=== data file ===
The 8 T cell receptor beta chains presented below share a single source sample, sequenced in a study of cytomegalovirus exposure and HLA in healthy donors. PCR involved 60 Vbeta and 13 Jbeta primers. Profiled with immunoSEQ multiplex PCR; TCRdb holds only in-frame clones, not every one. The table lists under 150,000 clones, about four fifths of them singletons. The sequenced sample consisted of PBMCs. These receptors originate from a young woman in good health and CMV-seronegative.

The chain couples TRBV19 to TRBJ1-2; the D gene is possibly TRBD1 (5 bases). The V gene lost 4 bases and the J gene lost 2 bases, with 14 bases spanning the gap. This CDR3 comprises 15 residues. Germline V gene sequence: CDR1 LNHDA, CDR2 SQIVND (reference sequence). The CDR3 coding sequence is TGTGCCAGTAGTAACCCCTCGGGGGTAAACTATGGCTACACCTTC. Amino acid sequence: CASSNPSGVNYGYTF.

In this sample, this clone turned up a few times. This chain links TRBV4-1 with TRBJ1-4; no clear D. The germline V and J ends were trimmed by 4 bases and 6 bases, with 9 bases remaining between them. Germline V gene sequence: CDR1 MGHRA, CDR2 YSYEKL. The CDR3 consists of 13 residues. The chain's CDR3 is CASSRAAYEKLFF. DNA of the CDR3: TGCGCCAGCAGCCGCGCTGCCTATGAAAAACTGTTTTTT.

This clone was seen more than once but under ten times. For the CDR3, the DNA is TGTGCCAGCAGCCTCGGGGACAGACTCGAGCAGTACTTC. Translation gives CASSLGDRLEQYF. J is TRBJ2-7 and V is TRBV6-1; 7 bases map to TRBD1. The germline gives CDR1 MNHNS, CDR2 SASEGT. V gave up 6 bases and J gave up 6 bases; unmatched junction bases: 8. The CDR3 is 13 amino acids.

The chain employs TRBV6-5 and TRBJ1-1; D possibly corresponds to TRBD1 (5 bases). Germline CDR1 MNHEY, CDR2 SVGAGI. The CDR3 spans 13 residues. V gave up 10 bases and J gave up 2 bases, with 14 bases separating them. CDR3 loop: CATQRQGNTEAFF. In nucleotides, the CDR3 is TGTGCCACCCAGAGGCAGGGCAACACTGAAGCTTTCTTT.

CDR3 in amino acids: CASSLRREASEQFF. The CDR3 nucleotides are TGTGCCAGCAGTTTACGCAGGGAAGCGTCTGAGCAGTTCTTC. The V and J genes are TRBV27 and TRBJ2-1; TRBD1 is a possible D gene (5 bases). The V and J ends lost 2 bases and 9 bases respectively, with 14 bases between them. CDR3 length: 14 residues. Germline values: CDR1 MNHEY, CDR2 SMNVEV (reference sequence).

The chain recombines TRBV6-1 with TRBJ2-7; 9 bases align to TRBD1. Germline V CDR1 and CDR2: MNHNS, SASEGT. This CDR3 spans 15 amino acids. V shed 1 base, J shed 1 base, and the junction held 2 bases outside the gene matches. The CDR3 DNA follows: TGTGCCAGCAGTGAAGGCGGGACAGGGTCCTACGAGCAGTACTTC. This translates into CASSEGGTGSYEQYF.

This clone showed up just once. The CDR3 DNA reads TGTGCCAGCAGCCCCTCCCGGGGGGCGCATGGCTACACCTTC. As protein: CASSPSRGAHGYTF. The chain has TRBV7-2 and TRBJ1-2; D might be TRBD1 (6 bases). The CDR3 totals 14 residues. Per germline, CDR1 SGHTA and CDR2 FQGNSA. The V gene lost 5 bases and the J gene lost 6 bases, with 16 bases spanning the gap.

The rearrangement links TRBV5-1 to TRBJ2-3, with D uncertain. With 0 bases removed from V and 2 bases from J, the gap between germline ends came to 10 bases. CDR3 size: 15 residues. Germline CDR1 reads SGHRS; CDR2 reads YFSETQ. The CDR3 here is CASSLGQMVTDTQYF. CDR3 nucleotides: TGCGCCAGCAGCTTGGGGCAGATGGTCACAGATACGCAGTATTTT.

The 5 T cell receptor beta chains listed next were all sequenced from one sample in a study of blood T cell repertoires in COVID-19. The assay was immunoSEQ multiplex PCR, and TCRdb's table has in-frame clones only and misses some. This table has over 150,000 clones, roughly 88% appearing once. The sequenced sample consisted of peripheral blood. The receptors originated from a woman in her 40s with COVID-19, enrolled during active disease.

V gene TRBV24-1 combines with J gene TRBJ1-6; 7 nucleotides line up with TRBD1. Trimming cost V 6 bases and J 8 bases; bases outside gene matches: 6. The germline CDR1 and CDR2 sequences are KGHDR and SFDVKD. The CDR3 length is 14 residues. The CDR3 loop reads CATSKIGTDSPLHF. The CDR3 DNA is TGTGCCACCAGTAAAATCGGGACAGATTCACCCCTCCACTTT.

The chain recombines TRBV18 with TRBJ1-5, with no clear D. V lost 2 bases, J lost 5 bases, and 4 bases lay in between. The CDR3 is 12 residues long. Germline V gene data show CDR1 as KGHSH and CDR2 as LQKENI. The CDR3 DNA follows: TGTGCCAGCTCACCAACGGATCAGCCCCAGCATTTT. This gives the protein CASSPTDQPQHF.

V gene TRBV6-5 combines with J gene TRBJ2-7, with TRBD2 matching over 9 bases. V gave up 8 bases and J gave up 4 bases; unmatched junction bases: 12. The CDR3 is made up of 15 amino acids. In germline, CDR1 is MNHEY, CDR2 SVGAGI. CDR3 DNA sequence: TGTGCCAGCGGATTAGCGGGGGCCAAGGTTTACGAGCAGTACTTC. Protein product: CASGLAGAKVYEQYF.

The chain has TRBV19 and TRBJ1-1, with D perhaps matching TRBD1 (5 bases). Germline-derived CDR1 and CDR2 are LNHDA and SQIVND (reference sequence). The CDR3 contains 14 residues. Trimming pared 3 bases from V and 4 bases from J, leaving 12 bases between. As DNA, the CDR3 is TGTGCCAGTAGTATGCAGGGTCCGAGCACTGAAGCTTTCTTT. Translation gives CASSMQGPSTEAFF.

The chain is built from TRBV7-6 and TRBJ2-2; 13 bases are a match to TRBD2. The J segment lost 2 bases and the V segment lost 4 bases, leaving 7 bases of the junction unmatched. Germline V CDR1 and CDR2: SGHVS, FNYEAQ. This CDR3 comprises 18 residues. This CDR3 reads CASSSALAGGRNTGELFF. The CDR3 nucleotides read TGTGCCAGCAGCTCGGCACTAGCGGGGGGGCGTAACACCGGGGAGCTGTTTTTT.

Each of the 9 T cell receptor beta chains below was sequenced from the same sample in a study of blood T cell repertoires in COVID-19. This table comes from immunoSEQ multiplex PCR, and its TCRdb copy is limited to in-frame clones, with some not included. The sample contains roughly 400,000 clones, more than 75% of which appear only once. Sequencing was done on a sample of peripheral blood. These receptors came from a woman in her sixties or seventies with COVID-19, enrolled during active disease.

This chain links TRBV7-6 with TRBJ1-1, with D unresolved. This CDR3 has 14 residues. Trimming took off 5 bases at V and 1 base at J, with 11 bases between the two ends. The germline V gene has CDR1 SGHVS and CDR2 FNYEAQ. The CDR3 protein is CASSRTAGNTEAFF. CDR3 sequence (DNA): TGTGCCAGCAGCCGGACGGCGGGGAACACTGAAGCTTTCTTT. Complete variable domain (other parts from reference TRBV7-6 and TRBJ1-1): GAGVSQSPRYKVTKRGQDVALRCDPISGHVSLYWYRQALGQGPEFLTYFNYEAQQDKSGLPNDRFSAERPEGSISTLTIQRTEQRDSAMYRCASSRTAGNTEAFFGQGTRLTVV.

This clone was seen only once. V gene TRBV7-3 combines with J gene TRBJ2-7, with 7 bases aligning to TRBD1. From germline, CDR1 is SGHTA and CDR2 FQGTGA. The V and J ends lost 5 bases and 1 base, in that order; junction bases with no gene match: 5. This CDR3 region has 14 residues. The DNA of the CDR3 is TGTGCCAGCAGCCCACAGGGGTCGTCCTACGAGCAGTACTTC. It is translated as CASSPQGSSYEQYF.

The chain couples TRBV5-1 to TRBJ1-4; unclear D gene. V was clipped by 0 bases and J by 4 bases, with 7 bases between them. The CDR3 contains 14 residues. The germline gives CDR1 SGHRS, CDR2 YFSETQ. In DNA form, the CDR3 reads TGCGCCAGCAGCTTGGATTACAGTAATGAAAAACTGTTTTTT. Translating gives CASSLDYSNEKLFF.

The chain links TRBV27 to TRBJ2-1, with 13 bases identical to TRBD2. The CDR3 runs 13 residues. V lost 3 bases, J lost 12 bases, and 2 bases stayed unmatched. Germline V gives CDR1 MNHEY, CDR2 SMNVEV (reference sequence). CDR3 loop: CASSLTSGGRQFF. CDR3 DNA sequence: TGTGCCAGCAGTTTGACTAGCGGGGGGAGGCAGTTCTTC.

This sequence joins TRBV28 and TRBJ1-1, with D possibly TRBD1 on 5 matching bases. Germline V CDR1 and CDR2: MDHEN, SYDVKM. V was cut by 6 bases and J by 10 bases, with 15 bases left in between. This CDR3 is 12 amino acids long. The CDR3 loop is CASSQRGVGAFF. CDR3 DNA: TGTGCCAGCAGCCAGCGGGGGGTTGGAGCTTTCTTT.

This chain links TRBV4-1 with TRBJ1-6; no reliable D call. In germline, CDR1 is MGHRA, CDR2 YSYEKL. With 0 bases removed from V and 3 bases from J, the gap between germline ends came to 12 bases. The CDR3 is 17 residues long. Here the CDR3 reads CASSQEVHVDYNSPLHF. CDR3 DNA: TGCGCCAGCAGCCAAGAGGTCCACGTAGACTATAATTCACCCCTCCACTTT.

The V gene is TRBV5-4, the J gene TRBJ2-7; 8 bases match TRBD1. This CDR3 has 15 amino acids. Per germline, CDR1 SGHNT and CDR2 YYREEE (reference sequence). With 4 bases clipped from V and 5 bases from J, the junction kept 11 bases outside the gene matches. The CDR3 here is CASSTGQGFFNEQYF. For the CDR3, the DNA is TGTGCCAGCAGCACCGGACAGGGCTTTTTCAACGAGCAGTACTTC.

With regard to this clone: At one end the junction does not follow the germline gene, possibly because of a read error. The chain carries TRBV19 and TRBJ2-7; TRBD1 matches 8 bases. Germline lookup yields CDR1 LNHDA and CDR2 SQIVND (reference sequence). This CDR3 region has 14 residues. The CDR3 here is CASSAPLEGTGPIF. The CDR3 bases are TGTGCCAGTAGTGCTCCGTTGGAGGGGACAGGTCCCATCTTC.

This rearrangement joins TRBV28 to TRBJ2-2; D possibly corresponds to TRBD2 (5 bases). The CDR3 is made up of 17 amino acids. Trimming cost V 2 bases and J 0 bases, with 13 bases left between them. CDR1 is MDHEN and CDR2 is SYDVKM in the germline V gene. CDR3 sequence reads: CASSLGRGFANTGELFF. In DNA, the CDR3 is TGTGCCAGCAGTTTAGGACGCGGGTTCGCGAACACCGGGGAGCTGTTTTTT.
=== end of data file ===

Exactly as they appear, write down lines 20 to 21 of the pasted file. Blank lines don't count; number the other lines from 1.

The chain links TRBV27 to TRBJ2-1, with 13 bases identical to TRBD2. The CDR3 runs 13 residues. V lost 3 bases, J lost 12 bases, and 2 bases stayed unmatched. Germline V gives CDR1 MNHEY, CDR2 SMNVEV (reference sequence). CDR3 loop: CASSLTSGGRQFF. CDR3 DNA sequence: TGTGCCAGCAGTTTGACTAGCGGGGGGAGGCAGTTCTTC.

This sequence joins TRBV28 and TRBJ1-1, with D possibly TRBD1 on 5 matching bases. Germline V CDR1 and CDR2: MDHEN, SYDVKM. V was cut by 6 bases and J by 10 bases, with 15 bases left in between. This CDR3 is 12 amino acids long. The CDR3 loop is CASSQRGVGAFF. CDR3 DNA: TGTGCCAGCAGCCAGCGGGGGGTTGGAGCTTTCTTT.